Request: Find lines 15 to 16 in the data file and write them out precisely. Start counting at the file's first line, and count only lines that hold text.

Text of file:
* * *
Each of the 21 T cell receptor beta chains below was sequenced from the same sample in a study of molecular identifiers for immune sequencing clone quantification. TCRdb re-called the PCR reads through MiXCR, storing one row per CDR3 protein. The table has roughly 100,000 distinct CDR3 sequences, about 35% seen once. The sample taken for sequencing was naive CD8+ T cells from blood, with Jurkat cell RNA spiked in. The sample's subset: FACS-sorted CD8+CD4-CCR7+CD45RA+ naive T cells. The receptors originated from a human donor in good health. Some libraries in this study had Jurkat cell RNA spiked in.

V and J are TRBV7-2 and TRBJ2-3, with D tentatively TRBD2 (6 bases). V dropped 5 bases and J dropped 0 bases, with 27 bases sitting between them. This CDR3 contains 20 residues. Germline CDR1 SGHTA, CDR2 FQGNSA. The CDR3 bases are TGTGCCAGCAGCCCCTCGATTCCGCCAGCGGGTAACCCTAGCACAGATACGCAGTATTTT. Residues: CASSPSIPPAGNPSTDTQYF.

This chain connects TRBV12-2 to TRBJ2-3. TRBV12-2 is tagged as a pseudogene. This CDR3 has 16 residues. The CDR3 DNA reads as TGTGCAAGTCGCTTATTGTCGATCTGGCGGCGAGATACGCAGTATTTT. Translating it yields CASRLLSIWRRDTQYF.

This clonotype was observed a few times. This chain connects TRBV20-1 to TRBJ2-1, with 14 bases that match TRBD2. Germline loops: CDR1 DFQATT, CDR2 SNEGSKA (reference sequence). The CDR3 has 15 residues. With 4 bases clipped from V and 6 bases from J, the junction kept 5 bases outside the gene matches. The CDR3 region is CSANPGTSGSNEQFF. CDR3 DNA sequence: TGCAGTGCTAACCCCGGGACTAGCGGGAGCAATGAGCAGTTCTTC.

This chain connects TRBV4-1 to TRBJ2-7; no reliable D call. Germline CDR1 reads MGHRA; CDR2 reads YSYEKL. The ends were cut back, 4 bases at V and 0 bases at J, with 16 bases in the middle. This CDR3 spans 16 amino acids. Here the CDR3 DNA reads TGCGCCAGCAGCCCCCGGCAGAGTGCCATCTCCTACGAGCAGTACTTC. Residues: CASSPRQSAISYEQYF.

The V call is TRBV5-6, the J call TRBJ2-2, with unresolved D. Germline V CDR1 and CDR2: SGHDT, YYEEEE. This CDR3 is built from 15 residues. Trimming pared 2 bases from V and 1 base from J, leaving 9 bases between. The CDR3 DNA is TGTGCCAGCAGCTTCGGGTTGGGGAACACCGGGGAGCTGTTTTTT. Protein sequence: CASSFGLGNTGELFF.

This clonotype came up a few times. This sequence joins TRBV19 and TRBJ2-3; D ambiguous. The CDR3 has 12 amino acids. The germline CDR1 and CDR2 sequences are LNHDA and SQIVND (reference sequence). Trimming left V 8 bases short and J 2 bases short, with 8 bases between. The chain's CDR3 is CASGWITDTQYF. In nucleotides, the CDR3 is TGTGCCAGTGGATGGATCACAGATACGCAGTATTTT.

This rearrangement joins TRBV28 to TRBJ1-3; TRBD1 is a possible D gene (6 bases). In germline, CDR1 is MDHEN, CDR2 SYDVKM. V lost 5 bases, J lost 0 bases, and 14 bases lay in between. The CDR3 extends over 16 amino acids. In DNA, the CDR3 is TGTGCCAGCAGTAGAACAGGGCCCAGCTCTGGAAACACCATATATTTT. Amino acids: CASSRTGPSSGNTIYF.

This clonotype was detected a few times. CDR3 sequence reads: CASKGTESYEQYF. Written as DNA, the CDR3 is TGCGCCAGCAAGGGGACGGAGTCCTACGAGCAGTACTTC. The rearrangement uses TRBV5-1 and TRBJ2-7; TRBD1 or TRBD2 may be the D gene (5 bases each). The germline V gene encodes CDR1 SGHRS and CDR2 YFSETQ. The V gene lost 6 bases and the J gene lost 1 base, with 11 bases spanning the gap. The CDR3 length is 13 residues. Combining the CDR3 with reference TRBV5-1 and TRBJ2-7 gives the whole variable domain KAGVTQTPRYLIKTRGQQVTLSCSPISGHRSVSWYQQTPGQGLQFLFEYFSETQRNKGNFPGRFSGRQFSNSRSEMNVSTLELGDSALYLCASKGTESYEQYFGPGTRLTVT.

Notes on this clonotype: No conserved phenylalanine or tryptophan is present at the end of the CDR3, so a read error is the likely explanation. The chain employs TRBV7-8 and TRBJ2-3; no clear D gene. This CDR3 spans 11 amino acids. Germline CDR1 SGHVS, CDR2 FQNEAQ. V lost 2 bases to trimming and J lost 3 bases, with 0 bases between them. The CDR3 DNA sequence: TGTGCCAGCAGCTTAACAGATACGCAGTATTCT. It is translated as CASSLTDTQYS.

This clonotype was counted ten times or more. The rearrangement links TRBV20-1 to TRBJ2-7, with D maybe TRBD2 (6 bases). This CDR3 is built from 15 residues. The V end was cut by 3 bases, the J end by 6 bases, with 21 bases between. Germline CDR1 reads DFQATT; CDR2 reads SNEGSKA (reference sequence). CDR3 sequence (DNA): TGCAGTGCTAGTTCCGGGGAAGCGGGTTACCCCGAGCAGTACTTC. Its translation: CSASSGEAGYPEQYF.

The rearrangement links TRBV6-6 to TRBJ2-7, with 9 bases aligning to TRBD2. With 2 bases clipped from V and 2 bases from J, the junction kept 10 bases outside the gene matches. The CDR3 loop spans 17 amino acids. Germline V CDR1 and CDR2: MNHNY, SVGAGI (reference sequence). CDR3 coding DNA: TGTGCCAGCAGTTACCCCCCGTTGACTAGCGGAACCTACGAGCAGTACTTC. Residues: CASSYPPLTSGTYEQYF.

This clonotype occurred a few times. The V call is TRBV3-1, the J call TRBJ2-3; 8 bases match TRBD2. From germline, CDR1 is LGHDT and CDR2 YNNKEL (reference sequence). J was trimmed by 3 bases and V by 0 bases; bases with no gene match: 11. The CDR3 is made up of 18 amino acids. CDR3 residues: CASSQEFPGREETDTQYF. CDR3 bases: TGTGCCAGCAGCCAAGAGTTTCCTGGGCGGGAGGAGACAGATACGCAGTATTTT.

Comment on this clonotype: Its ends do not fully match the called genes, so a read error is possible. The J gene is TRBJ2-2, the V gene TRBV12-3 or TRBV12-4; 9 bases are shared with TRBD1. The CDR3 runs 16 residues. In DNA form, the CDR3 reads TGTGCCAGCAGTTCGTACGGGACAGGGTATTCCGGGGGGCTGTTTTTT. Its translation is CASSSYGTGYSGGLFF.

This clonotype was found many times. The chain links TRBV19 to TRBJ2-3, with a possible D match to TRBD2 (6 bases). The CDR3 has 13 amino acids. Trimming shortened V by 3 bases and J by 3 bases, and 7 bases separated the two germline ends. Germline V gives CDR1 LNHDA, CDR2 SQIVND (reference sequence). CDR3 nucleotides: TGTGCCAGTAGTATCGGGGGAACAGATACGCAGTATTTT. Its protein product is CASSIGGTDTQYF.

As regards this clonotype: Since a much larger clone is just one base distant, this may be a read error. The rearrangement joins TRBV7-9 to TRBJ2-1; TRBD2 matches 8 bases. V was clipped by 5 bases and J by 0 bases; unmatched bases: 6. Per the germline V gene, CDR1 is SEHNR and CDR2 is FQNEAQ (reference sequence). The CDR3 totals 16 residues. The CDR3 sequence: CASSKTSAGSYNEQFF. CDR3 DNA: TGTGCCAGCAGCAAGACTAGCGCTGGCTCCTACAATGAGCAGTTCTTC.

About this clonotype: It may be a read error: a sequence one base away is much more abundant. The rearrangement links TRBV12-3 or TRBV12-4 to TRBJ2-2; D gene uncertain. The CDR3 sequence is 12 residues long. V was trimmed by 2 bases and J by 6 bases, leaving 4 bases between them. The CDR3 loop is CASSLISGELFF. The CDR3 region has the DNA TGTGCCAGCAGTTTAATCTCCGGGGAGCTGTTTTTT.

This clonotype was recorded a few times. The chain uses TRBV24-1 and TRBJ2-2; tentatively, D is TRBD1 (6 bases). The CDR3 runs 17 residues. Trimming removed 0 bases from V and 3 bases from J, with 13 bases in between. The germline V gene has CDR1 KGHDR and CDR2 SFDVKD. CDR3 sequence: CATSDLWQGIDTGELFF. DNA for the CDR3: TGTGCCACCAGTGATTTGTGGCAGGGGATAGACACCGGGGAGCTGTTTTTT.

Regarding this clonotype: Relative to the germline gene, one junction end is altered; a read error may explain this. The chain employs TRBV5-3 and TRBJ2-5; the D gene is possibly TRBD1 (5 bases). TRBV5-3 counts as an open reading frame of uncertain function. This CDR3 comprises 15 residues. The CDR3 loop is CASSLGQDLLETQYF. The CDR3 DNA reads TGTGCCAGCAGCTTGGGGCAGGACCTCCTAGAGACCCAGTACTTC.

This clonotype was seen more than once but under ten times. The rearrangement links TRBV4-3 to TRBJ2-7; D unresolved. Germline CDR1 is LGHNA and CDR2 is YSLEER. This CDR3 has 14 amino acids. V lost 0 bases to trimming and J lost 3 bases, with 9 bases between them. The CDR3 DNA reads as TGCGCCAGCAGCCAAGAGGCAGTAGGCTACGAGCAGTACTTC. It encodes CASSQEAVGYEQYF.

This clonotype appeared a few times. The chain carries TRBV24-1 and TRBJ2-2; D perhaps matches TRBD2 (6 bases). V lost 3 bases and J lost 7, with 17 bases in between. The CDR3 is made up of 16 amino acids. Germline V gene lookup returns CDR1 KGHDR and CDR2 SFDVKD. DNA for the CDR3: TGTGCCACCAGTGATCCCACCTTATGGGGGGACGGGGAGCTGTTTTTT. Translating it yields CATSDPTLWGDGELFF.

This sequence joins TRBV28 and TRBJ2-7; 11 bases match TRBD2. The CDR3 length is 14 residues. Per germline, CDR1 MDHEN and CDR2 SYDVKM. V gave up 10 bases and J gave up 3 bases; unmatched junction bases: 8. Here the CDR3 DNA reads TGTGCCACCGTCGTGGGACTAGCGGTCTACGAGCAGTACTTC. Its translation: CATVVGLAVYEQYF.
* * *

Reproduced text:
This clonotype was found many times. The chain links TRBV19 to TRBJ2-3, with a possible D match to TRBD2 (6 bases). The CDR3 has 13 amino acids. Trimming shortened V by 3 bases and J by 3 bases, and 7 bases separated the two germline ends. Germline V gives CDR1 LNHDA, CDR2 SQIVND (reference sequence). CDR3 nucleotides: TGTGCCAGTAGTATCGGGGGAACAGATACGCAGTATTTT. Its protein product is CASSIGGTDTQYF.

As regards this clonotype: Since a much larger clone is just one base distant, this may be a read error. The rearrangement joins TRBV7-9 to TRBJ2-1; TRBD2 matches 8 bases. V was clipped by 5 bases and J by 0 bases; unmatched bases: 6. Per the germline V gene, CDR1 is SEHNR and CDR2 is FQNEAQ (reference sequence). The CDR3 totals 16 residues. The CDR3 sequence: CASSKTSAGSYNEQFF. CDR3 DNA: TGTGCCAGCAGCAAGACTAGCGCTGGCTCCTACAATGAGCAGTTCTTC.